On February 21, the birth of a silver-gray donkey colt in her pasture came as a complete surprise to Elaine del Cerro Yau of Warrenton, Virginia. 

The colt’s dam, Margaret, and her half-brother Jesus have been with Elaine for the past two years and live at her farm with a miniature donkey named Julian and a miniature Jersey cow named Esmerelda. 

When Margaret first arrived at the farm, she was cautious, but she started to show her super sweet and affectionate personality after settling in. Elaine noticed that Margaret was a little on the heavy side but had no idea that she was expecting! 

Once discovered, the newborn colt appeared to be thriving. Still, after being settled into a stall, Elaine noticed his attempt to suckle the walls and became concerned for his well-being and called Melinda Freckleton, founder, and owner of Firestar Veterinary Services. Although a thorough physical exam was within normal limits, due to the unknown delivery and the abnormal behavior of the foal at the time, Freckleton referred the colt to the Equine Medical Center for further diagnostics, treatment, and care.

When they arrived at the center, the colt was down in the trailer and needed to be placed on a gurney for safe transport into the hospital. During the initial exam, Emily Schaefer, clinical assistant professor of equine medicine, noted that the colt had dull mentation and weak suckle reflex. When he did attempt to nurse, he was aspirating milk. Additionally, his ears were weak and curled downwards, and although he could stand unaided for a short time, he could barely manage to walk a few steps. His eyes appeared bloodshot with bleeding in the sclera of his left eye - probably due to foaling trauma - and he was lacking appropriate gut sounds. 


Cardiac auscultation revealed a systolic murmur on the left side of his heart. Ultrasound of the thoracic region revealed mild abnormalities in his lung fields. It confirmed that his kidneys, bladder, and gut appeared normal, except for moderate amounts of meconium still present in his colon.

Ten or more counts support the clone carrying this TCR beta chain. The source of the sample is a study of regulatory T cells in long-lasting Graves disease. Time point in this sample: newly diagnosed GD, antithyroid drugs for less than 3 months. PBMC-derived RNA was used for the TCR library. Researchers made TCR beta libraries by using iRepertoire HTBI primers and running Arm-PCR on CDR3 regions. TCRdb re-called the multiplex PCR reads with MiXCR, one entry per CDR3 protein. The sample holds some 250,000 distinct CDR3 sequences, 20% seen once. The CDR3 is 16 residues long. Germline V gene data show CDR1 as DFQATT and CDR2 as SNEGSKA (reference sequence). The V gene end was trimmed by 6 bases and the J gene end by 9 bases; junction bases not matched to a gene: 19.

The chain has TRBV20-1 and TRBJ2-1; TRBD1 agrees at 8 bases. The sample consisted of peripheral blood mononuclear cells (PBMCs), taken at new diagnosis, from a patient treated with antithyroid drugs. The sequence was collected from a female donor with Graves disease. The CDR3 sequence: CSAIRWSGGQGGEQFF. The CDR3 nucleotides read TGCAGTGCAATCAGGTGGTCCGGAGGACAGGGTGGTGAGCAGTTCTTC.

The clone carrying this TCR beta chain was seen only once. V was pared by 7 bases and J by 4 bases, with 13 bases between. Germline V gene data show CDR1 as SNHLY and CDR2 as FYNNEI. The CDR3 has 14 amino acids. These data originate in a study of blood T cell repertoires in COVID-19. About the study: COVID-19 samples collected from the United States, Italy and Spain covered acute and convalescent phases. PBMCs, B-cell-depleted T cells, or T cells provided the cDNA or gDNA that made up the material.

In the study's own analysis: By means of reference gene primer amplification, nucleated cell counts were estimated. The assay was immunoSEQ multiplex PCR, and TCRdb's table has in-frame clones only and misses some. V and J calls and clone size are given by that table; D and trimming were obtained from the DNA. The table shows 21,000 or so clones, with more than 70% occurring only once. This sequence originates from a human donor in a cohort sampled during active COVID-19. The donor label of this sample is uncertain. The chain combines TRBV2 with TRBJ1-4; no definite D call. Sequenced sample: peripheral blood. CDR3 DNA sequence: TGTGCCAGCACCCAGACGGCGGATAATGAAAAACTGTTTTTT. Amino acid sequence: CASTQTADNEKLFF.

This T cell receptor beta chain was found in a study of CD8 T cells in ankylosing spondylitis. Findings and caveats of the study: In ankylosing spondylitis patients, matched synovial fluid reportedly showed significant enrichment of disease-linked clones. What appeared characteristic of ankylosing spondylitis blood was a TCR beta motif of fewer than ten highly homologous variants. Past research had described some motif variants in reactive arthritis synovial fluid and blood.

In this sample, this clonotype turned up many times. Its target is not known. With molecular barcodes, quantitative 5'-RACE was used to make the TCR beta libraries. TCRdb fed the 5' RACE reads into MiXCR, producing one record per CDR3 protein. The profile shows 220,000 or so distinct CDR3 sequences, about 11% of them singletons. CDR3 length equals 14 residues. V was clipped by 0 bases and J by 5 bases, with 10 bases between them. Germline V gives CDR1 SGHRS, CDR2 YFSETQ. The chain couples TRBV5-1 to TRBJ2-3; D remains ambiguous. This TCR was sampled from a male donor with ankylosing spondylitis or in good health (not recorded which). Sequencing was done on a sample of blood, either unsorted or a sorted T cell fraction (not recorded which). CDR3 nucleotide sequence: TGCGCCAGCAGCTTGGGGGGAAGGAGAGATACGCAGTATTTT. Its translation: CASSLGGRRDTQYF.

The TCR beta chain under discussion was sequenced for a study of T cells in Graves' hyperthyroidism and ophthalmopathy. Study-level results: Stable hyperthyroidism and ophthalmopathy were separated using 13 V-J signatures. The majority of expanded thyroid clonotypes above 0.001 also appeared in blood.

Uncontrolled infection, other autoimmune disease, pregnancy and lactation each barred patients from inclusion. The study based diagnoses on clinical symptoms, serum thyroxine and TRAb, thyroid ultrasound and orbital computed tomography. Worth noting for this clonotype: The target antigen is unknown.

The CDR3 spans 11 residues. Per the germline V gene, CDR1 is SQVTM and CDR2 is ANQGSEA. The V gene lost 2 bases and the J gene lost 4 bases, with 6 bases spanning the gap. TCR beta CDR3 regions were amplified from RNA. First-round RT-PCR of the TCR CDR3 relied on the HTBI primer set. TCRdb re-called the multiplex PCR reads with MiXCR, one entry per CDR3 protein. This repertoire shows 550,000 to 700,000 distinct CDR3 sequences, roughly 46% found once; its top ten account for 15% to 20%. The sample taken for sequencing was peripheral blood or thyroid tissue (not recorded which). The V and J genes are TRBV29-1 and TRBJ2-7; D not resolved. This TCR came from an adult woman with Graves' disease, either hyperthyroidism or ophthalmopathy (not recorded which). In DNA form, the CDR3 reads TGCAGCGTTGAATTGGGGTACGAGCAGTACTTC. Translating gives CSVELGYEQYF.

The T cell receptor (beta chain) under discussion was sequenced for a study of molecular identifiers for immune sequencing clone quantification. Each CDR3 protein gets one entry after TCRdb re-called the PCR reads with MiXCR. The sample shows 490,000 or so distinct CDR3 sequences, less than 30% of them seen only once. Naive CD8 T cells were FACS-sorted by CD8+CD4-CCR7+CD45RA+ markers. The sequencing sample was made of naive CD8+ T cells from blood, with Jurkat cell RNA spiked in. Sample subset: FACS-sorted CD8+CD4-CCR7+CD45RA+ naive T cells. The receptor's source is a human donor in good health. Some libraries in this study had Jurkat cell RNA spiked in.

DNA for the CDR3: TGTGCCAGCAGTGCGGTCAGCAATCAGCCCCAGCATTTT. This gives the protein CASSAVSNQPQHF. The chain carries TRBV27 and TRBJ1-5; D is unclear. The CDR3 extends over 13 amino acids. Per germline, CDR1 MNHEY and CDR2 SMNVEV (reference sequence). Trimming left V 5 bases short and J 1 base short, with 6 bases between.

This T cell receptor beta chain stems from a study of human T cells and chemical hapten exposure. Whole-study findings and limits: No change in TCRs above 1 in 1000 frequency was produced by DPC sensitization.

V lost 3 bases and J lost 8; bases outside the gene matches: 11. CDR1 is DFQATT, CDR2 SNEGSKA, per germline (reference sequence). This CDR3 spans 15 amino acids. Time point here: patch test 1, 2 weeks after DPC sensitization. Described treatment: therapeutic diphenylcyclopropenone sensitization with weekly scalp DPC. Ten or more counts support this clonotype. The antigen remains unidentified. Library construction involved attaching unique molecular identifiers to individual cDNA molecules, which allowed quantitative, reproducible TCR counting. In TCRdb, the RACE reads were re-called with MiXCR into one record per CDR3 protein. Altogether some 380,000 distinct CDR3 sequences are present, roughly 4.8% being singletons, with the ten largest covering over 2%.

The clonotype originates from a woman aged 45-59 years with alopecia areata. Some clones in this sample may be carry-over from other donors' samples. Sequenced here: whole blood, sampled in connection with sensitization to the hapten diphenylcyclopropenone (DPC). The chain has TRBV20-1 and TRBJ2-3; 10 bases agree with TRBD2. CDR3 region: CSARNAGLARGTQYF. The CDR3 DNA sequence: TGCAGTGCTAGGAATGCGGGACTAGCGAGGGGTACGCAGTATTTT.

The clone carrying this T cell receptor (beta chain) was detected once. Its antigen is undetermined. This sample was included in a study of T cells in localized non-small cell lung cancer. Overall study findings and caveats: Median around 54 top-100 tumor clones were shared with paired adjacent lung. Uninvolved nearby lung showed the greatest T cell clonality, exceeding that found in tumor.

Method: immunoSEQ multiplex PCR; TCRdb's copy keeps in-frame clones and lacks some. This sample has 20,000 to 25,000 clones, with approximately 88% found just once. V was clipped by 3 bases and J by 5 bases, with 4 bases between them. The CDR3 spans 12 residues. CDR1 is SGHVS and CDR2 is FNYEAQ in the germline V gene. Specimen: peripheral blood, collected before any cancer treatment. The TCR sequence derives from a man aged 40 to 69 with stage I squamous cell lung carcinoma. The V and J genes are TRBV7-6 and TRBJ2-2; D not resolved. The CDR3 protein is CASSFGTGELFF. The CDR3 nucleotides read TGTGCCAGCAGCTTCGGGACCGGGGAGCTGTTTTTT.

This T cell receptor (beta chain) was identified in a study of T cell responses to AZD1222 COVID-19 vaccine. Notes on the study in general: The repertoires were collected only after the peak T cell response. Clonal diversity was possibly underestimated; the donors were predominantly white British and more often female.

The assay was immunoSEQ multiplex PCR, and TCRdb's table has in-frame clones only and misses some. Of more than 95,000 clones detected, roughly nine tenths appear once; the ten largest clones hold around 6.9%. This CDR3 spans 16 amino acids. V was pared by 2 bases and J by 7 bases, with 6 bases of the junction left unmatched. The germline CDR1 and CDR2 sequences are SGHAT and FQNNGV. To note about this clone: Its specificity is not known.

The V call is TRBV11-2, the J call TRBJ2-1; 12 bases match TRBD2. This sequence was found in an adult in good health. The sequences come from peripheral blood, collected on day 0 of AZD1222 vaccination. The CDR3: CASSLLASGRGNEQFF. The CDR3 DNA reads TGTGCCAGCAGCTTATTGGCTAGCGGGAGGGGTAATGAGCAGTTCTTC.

The colt’s clinical signs, physical exam, and bloodwork abnormalities led to a diagnosis of neonatal maladjustment syndrome, failure of transfer of passive immunity, severe hypoglycemia (low blood sugar), and azotemia (increased kidney values). The colt received intravenous antibiotics and hyperimmune plasma. Supportive care was initiated, including rehydration, feeding through an enteral feeding tube, and gastro protectants. 

After five days of hospitalization, the silver-gray donkey colt - who has since been named Valentino - was bright and comfortable with no signs of discomfort and displayed excellent nursing ability. Margaret herself did a fantastic job as a first-time mom and maintained a good attitude the whole time they were in the hospital. They were ready to go home! 

The little guy, weighing in at a mere 44 pounds, will need continued monitoring in the next few weeks to months of life as he continues his road to recovery. 

“The care that Margaret and Valentino received at the Marion duPont Scott Equine Medical Center was second to none,” said Elaine. “Having never faced an emergency like this, we were panic-stricken. Dr. Schaefer was very patient with our barrage of questions and rang us every day with updates. 

“We are certain that without the exceptional medical attention given immediately to Valentino, Margaret would have returned home without him. Words cannot express our gratitude and admiration for all the staff at the Equine Medical Center.”


Written by Sharon Peart for the Virginia-Maryland College of Veterinary Medicine.